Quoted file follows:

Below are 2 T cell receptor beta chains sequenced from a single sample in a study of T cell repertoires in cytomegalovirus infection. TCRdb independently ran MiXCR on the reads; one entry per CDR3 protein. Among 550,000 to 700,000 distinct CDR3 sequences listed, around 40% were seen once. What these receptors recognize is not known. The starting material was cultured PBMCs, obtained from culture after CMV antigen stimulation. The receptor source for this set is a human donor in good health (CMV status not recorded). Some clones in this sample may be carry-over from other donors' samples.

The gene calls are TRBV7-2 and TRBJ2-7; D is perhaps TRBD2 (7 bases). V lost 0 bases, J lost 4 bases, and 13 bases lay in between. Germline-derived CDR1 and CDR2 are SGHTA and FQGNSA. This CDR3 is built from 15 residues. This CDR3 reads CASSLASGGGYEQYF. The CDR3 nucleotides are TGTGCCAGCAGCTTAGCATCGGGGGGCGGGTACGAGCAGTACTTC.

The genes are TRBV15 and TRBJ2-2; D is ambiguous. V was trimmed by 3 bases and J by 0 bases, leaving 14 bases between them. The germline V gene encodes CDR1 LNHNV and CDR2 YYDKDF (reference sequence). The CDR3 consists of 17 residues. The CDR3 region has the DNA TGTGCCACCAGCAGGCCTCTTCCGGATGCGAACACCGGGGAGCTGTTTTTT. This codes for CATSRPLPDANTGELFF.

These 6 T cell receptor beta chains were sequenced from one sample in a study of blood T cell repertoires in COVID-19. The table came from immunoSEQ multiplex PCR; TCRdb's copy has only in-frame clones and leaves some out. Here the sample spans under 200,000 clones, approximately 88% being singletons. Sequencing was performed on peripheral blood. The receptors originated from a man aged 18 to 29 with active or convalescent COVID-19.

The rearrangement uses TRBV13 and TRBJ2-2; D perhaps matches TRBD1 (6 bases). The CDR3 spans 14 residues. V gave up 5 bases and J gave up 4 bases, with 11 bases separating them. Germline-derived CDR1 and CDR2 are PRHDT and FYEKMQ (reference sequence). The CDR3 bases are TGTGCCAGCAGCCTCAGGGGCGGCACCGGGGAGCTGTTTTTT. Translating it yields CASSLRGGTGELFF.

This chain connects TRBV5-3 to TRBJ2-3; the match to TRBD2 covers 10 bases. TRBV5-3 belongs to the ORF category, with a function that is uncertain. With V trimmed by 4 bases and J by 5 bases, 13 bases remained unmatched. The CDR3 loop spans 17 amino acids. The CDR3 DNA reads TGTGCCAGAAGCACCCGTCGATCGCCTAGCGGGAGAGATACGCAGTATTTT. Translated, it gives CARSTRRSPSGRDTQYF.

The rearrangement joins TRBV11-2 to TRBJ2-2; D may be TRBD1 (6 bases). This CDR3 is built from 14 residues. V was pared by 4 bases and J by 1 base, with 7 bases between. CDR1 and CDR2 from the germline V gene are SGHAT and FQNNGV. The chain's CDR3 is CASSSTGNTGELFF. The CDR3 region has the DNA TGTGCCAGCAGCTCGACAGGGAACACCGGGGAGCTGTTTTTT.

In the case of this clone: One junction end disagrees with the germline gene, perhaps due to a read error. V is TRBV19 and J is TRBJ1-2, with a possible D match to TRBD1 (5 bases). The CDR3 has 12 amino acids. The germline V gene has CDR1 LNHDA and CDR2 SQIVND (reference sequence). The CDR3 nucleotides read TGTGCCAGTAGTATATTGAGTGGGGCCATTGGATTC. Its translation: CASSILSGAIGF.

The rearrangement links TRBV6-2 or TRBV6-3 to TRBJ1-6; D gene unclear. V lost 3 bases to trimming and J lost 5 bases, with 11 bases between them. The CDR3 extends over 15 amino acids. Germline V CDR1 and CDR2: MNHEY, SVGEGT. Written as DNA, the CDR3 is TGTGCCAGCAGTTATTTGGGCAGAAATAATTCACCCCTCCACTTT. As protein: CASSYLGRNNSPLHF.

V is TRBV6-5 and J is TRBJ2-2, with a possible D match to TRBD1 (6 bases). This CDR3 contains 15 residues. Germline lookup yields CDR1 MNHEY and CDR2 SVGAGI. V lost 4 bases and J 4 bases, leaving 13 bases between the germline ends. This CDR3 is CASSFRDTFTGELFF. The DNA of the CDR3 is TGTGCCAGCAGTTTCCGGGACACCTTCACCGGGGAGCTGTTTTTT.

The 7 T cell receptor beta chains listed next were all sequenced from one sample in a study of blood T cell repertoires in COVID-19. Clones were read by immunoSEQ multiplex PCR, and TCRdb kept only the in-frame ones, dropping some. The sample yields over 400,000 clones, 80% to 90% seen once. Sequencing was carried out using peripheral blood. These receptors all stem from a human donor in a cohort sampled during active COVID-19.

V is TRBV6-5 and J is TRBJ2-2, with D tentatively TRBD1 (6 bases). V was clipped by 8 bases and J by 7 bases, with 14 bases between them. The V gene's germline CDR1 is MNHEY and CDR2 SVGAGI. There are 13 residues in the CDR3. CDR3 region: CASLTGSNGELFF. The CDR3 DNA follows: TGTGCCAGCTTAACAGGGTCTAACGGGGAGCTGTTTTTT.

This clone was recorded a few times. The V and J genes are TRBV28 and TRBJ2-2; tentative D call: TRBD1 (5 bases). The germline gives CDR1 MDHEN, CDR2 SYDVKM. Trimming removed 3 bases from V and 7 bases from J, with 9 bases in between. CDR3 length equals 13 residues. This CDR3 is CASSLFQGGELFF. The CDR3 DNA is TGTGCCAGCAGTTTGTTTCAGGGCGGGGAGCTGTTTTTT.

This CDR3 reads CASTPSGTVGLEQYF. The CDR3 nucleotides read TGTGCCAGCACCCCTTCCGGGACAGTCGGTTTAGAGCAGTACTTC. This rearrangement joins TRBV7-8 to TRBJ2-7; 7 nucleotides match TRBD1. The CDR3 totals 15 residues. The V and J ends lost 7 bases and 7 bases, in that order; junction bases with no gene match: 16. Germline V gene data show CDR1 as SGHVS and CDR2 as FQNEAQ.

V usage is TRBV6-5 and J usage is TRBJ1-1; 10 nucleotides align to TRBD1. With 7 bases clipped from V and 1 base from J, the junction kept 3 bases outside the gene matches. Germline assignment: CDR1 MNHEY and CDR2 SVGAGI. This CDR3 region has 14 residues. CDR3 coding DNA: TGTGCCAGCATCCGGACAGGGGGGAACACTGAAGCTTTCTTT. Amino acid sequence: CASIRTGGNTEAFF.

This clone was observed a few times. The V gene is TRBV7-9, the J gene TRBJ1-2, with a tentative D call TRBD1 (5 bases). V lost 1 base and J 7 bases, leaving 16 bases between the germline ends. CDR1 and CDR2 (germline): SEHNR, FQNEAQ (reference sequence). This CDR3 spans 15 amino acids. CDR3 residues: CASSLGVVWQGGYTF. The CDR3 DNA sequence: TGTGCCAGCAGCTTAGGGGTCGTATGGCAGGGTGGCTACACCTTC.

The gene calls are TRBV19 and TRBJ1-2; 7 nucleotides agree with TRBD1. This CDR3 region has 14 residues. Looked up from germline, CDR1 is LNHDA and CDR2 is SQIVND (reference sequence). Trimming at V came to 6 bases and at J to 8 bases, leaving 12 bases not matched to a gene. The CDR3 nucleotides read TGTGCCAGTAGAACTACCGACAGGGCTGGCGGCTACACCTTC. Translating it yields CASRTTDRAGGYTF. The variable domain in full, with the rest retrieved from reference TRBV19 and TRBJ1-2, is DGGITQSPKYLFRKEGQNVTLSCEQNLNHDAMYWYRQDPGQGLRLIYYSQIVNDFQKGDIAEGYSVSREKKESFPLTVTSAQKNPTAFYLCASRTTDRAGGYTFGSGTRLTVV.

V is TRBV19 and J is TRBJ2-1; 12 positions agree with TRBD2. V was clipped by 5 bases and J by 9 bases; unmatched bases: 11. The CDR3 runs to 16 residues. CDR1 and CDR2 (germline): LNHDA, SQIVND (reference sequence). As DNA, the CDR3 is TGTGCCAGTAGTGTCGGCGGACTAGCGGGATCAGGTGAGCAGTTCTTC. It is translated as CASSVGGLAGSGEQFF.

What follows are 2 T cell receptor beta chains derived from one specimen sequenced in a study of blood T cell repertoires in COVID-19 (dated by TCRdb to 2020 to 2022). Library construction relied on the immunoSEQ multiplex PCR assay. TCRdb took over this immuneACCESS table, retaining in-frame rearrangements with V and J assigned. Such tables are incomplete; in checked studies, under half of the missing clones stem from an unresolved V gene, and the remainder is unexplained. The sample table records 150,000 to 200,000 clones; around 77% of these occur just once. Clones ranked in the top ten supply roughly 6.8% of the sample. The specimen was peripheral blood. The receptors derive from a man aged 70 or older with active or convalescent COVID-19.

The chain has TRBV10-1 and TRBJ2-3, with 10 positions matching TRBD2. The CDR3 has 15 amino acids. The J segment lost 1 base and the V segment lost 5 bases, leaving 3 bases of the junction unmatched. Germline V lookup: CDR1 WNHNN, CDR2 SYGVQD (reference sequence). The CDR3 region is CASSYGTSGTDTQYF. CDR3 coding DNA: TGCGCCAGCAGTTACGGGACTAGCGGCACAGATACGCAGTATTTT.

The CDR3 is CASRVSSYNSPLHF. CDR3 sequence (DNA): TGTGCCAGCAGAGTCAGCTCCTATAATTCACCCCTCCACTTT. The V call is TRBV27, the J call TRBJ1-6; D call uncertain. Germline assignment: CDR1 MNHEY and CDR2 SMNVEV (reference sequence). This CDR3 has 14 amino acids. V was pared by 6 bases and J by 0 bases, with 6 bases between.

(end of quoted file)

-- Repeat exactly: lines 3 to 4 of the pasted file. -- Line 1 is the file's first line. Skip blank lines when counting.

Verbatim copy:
The genes are TRBV15 and TRBJ2-2; D is ambiguous. V was trimmed by 3 bases and J by 0 bases, leaving 14 bases between them. The germline V gene encodes CDR1 LNHNV and CDR2 YYDKDF (reference sequence). The CDR3 consists of 17 residues. The CDR3 region has the DNA TGTGCCACCAGCAGGCCTCTTCCGGATGCGAACACCGGGGAGCTGTTTTTT. This codes for CATSRPLPDANTGELFF.

These 6 T cell receptor beta chains were sequenced from one sample in a study of blood T cell repertoires in COVID-19. The table came from immunoSEQ multiplex PCR; TCRdb's copy has only in-frame clones and leaves some out. Here the sample spans under 200,000 clones, approximately 88% being singletons. Sequencing was performed on peripheral blood. The receptors originated from a man aged 18 to 29 with active or convalescent COVID-19.